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The Timeless Gifts My Mother Gave Me

Updated: Mar 23

It’s wonderful to have a special day to celebrate all mothers and what they do, like Mother’s Day! Hardly a day goes by when I’m not grateful to my mother for what she did for my brother, my sisters, and me. My mum and my dad, an ex-army officer, stayed in India after the British pulled out. It led to a life of poverty, hardship, and social segregation.

Somehow, in some of the most oppressive living conditions, my mother managed to not only make our childhood tolerable, but to give us the tools to better our lives and fight our way out of the slums of Calcutta.

I will never forget the kindness and courage of this incredible woman who gave us so much, often at huge personal cost. Although I remember many of the wonderful things she did, there are five key values that she instilled in us that gave us the perfect preparation for the harshness of life.

1. Family is precious: Hang on to it at all costs

It was always tough getting a good education, and up to secondary school most of it came from my mother. However, in the late 70’s I became eligible to join a boarding school that was started by the British in India (St. Thomas Girl’s School, Kidderpore).

It was a relief to my mother that we were fed with a roof over our heads and received a decent education. Some of the sponsors who funded the school would visit seeking to adopt children who came from underprivileged backgrounds, and I learned later that from time to time they approached our mother with offers to take us off her hands.

There was definite temptation in the offer. It would mean we were cared for and had a chance of a better life, and it would also reduce the worry and load on the rest of the family. However, my mother was adamant and in replying to the school she did not hold back. “We might be poor and might not have any worldly goods, but I love my children and no amount of money in the world can part me from them or part them from each other”.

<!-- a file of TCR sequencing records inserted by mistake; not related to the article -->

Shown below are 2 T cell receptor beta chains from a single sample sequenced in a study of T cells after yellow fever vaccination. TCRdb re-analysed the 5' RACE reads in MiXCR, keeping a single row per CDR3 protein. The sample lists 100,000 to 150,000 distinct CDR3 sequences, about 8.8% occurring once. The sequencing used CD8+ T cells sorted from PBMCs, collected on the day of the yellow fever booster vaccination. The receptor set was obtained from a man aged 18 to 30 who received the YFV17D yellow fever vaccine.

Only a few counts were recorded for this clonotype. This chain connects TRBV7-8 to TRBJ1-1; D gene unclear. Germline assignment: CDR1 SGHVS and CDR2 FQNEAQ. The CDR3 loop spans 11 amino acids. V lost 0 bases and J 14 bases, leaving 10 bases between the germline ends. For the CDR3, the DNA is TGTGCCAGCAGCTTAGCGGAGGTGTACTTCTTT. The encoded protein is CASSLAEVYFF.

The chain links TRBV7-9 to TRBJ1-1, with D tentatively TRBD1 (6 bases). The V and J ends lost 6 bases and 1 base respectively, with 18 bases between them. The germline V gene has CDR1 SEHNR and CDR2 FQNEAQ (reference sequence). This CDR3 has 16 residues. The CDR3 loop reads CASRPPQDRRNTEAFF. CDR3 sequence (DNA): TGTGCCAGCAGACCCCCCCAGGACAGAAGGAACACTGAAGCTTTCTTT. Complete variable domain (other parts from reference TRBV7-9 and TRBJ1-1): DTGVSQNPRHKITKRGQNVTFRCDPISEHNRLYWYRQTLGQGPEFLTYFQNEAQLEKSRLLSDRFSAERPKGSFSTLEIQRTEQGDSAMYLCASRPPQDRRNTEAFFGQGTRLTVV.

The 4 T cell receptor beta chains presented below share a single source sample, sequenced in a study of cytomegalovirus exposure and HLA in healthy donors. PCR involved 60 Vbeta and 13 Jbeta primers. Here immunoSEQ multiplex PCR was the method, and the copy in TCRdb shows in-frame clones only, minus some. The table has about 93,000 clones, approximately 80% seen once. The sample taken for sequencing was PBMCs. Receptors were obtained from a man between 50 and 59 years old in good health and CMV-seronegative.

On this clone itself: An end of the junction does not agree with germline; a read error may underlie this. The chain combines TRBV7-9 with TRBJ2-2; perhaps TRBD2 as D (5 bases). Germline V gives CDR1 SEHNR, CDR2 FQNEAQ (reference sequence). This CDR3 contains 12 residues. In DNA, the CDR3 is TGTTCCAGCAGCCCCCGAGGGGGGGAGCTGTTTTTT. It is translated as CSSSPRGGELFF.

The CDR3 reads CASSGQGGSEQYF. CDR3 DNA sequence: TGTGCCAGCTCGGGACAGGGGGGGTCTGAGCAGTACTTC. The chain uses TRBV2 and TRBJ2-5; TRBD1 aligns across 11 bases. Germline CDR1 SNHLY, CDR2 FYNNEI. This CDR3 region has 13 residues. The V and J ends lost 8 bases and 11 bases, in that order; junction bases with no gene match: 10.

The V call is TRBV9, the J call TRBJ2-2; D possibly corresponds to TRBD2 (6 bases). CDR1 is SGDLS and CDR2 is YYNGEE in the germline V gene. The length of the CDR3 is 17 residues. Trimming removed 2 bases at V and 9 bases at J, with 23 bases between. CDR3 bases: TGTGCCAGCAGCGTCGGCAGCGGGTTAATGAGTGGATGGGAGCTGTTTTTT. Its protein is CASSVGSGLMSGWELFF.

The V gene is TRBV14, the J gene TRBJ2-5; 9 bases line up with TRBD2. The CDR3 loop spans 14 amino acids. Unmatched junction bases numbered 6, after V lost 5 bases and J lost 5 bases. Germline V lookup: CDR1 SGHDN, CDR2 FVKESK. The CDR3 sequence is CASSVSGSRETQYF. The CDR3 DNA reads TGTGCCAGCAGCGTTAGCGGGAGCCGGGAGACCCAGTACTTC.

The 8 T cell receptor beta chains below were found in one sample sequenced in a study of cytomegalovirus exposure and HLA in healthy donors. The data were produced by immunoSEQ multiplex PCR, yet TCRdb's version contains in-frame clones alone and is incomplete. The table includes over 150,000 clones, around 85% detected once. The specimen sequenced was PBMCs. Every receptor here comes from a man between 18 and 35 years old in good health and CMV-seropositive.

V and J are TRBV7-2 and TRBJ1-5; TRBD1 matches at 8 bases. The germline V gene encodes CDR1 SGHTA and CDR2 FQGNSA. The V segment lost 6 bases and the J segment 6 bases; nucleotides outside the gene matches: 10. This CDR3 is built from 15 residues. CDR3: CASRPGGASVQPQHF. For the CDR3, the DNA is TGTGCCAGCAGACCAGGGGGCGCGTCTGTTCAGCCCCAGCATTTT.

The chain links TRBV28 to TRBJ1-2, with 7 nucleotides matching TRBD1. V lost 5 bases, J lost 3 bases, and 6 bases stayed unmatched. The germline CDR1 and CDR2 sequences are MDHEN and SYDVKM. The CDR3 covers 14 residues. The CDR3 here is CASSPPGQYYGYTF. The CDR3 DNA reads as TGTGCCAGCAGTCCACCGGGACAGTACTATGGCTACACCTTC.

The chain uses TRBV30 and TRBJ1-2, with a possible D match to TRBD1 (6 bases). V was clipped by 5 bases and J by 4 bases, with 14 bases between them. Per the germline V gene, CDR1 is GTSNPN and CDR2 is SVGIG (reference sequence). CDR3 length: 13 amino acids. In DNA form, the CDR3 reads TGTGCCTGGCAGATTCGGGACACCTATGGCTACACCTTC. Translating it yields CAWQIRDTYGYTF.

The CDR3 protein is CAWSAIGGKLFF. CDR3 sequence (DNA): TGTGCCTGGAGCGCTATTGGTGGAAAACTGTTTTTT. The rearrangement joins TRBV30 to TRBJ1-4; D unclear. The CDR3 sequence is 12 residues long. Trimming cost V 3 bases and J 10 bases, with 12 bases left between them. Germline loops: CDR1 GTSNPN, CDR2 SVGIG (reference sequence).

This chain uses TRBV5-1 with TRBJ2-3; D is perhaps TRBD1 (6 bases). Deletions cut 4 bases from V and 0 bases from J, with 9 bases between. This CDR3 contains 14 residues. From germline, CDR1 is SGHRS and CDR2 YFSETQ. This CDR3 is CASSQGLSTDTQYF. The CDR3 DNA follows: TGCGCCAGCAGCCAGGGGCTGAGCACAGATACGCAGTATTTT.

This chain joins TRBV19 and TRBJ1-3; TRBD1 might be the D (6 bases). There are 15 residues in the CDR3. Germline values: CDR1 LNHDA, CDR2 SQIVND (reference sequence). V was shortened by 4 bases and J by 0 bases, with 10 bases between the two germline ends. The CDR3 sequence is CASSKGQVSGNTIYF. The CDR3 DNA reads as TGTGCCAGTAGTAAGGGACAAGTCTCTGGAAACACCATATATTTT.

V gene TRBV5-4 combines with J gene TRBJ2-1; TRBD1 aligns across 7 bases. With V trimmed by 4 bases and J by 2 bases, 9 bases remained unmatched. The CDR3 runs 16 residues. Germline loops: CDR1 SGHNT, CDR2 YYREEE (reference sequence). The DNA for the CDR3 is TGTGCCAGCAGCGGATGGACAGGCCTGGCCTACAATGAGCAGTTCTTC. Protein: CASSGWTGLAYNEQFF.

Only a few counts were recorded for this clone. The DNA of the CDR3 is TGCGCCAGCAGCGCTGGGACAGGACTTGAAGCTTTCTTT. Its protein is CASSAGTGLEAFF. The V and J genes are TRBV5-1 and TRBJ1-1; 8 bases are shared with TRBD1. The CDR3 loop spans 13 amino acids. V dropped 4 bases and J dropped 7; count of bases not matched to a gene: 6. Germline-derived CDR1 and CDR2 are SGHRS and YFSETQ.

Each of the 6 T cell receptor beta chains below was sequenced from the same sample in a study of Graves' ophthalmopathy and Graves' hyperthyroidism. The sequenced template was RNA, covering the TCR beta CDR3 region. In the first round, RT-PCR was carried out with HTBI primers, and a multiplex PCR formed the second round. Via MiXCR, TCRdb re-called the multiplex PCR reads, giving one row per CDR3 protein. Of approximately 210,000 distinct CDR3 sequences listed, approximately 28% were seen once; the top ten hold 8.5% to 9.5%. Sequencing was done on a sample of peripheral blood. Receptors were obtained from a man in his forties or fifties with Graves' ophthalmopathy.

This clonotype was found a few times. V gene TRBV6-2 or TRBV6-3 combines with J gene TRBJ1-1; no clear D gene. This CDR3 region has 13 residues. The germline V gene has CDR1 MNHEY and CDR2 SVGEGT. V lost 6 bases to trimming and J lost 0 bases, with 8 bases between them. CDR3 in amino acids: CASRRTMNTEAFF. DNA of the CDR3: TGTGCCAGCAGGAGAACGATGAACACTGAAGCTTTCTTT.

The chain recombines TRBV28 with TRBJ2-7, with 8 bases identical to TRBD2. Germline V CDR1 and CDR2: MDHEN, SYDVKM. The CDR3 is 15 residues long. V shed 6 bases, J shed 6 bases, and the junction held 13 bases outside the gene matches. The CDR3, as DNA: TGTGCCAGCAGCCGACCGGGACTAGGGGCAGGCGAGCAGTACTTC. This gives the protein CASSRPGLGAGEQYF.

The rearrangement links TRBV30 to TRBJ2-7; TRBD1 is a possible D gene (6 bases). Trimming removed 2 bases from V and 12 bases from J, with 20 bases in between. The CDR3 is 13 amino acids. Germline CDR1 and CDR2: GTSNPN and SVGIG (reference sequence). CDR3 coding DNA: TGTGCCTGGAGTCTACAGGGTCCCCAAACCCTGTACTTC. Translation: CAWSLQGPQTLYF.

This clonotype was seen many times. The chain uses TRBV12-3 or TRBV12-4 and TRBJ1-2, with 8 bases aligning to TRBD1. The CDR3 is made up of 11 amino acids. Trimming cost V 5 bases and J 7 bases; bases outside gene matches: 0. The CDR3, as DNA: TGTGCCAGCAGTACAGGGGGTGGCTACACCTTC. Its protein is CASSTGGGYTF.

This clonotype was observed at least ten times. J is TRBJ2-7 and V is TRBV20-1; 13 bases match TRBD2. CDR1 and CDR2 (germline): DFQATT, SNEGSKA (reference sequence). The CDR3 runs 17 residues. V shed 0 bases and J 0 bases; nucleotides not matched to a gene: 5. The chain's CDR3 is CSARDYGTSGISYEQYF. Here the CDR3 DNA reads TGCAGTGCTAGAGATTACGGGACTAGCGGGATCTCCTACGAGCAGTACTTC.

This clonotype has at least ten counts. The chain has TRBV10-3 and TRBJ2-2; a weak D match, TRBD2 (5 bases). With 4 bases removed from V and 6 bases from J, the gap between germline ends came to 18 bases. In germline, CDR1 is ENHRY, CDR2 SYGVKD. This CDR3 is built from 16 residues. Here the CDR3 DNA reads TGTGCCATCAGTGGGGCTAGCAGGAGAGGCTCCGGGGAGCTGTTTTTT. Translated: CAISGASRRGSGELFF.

She knew with those words that she increased the pressure and burden on herself to provide our care. But it never occurred to her that this wasn’t a burden she wasn’t more than willing to carry.

2. Caring for others is a habit

Jillian, her mum, two sisters and brother when they were little

Everyone who met my mother loved her. The matrons in my school loved her, student boys and girls loved her, our neighbours of all castes and cultures loved her and every child she met loved her too.

Why was that?

She was just a person who would stop at nothing to help another. She would take an elderly person to the hospital. She would pick up a lady who was struggling and take her to different churches and associations to try and get her some help. She taught children English in our little room. She would make soup out of dry bones and take it to our schools and give it to all the other students in bottles. All she wanted, every day, was to help, to share, and to wipe the tears away from as many eyes as possible.

It was from her example and teaching that I set up a charity in India. It has helped hundreds of youngsters learn the trade of tailoring, beauty therapy, and secretarial skills, so that they can make their own way in life and help provide for their families. Sometimes, this takes a lot of effort. However, I remember that my mother was relentless when it came to helping others. Although I left India many years ago, to this day people contact me just to tell me what my mother had done for them.

There are many times I feel the pride of looking at how the joy of helping others far exceeds the joy I feel of achieving something for myself. My mother certainly left us with a powerful legacy.